"We're telling the story around mussels," said Jane Santucci, a Riverscape consultant. Visitors to the exhibits will learn the history of the Wabash in the process.

"I'm really hoping this gives them a look at what was here, and what is here," Santucci added.

Riverscape has also scheduled a series of 14 talks at the West Terre Haute branch of the Vigo County Public Library. Sixteen speakers will take turns expounding on mussels, wildlife, wetlands, environmental concerns and other river-based subjects.

Museums across the river in Terre Haute will offer river-driven displays. The Swope Art Museum will feature an artistic "Pearls of the Wabash" exhibit containing nearly 60 pieces by more than a dozen artists from the River City Art Association. The artwork will involve a river connection, such as Todd Stokes' abstract, hand-cut glass etching of riverbanks and flooding.

Art "helps [a viewer] to realize the importance of water and the Wabash River to Terre Haute, whereas in the past it had been forgotten," said Stokes, the art group's vice president.

Like thousands of Hauteans, Stokes has rich memories of the Wabash. His grandfather used to take Stokes and kids in the family to watch speed-boat races on the river in the early 1960s. On those outings, his grandfather also would eagerly drink from an artesian well at Fairbanks Park, trying unsuccessfully to get the youngsters to take a sip of the odd-smelling water.

"That's one of my favorite river memories," Stokes said.

All the activities surrounding the Smithsonian traveling exhibit can rekindle such memories, and interest in the Wabash's water quality and future enhancements. The long-needed pedestrian walkway over the river's wetlands between West Terre Haute and Terre Haute — a $6.1-million safety and recreation gem — is a prime example of positive changes. So is the revival of the river's mussels, a creature that requires clean water to survive and thrive.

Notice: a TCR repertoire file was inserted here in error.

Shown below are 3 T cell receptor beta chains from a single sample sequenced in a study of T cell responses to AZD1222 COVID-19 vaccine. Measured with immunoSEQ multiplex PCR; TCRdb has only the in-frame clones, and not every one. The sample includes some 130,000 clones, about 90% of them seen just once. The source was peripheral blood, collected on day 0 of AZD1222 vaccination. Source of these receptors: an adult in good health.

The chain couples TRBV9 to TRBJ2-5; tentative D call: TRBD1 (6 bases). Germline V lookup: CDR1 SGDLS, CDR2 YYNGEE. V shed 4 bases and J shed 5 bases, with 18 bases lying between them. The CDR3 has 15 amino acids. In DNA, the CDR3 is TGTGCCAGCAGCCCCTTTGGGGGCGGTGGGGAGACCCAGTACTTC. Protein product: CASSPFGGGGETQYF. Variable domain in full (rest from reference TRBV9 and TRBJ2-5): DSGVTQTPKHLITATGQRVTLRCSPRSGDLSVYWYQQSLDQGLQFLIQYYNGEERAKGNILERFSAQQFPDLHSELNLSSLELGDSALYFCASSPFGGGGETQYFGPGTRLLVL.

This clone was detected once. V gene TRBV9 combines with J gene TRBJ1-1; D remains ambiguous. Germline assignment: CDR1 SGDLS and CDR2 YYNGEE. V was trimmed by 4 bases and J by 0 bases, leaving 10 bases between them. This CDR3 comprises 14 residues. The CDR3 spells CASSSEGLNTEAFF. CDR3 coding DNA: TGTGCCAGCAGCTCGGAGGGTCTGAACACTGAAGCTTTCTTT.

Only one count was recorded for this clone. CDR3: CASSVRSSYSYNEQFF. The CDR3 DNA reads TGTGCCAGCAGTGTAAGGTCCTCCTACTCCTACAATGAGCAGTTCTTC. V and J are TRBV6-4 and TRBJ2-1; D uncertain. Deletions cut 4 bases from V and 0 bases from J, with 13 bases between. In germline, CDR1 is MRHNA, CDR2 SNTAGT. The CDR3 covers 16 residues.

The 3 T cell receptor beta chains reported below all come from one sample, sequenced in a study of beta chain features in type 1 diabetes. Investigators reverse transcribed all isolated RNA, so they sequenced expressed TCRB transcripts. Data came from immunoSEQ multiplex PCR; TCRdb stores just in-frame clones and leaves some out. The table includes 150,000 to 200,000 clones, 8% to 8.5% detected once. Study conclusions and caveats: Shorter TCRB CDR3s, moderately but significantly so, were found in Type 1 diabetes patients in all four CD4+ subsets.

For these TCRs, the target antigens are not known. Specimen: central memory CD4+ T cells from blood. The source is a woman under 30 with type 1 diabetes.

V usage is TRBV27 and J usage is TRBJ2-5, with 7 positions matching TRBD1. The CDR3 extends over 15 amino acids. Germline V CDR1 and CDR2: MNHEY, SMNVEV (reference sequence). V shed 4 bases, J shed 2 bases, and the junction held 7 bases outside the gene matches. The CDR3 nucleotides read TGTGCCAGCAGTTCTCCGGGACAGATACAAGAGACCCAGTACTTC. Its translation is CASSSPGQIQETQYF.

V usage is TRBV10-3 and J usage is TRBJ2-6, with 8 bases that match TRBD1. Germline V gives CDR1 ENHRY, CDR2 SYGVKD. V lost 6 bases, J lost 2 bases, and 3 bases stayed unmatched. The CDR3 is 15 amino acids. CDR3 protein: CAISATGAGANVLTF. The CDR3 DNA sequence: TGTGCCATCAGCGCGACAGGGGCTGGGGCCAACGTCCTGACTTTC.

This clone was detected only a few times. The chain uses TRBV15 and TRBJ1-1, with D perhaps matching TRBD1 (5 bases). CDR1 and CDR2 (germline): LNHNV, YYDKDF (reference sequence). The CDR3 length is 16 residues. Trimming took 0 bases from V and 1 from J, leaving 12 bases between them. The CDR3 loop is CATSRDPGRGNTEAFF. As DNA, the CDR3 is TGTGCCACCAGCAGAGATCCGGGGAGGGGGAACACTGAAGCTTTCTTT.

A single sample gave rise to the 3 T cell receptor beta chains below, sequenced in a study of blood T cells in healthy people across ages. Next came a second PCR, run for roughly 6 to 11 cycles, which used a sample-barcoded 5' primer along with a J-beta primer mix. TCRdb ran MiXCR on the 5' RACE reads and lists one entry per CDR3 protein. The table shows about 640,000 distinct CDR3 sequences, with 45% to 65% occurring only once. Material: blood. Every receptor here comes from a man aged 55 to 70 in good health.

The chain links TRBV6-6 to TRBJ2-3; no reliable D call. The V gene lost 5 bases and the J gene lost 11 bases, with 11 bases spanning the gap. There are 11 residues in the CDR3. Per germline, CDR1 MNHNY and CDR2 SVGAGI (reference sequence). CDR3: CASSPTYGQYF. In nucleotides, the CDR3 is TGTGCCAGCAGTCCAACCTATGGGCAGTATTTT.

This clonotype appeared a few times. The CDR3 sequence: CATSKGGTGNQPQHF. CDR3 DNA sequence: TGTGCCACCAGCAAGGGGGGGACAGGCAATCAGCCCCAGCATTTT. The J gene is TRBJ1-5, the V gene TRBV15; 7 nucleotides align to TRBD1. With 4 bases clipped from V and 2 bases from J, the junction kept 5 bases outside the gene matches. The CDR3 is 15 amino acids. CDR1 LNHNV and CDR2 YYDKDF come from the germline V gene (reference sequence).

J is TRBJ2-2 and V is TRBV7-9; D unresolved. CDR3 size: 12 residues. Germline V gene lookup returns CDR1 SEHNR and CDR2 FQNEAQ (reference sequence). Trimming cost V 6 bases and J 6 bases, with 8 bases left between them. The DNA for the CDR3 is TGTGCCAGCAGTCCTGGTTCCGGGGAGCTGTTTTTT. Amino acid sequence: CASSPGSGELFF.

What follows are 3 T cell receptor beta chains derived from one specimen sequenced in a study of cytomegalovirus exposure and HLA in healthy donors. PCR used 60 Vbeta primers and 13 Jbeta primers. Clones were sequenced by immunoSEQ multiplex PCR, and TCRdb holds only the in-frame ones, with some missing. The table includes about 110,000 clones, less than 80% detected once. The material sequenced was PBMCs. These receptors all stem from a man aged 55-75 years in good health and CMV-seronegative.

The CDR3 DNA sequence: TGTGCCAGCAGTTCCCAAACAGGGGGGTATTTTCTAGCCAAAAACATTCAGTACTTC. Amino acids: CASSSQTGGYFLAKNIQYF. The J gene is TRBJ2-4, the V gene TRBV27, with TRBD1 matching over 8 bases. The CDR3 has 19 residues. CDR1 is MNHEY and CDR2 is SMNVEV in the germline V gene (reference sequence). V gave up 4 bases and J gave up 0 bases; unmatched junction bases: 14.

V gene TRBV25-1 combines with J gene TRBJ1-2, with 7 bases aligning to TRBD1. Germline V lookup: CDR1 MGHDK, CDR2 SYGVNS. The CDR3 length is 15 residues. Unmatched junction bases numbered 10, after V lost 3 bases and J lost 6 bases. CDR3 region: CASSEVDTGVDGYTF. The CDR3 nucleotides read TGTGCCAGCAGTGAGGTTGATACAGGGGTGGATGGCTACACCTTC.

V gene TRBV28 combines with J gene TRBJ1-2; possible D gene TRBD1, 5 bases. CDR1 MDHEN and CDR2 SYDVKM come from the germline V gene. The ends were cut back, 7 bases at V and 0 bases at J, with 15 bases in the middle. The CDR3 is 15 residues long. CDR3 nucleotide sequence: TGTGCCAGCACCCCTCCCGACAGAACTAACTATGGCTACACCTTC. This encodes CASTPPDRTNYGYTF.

"We want to get people engaged in our river," said Michael Shaw, Riverscape's president. "The Wabash River has been improving for years, and we want to show that. ... The water quality improvement allows the mussels to grow."

A network of groups and volunteers will help Riverscape oversee "Water/Ways" and the related events, including kids programming on the weekends. Docents will answer visitors' questions. An Indiana State University fraternity will help install the exhibit at the VCSC Conference Center. Experts and historians from ISU, Rose-Hulman, Saint Mary-of-the-Woods College and Ivy Tech will lead the speakers series, arranged by the West Terre Haute library crew. West Vigo High School students built a bike rack for the pedestrian walkway and will install it next Thursday, just in time for visitors to ride bicycles to see the Smithsonian exhibit.

Santucci and fellow Riverscape member Susan Dolle traveled to another historic Wabash River town, New Harmony in southern Indiana, to help install the Smithsonian exhibit at the iconic Antheneum Visitors Center there in late September. They and others repeat that process when the exhibit arrives in West Terre Haute on Tuesday.

"Hopefully enough people will be coming together so we can learn more about our community," Santucci said.